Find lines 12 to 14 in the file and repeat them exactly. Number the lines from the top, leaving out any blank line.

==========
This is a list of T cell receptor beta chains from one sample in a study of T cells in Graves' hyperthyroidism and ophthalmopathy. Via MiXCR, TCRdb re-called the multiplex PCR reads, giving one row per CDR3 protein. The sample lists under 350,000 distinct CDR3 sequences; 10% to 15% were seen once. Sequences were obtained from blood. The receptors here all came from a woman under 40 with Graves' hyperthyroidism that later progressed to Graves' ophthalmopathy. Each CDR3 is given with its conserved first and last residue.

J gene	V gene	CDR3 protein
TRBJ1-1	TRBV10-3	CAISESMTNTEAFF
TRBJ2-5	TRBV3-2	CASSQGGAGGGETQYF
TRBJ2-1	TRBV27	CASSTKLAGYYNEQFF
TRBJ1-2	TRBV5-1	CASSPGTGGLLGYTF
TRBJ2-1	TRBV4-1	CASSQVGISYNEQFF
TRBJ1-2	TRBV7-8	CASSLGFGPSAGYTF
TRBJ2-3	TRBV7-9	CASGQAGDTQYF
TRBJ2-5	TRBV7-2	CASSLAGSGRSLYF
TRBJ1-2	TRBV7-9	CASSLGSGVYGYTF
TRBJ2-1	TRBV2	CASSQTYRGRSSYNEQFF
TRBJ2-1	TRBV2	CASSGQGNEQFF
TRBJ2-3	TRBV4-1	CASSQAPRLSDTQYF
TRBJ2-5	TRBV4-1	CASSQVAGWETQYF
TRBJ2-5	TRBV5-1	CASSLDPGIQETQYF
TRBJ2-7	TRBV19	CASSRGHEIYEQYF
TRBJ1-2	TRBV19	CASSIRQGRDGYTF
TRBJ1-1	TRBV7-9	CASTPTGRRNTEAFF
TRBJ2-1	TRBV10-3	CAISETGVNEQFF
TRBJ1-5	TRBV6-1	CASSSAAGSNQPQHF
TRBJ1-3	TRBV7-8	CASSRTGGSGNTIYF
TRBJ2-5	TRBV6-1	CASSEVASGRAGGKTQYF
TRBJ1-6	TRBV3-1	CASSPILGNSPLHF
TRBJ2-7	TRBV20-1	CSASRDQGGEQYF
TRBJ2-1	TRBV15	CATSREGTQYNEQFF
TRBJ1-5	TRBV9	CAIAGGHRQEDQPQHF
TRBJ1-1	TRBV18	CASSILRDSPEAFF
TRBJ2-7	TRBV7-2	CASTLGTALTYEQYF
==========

TRBJ2-1	TRBV2	CASSQTYRGRSSYNEQFF
TRBJ2-1	TRBV2	CASSGQGNEQFF
TRBJ2-3	TRBV4-1	CASSQAPRLSDTQYF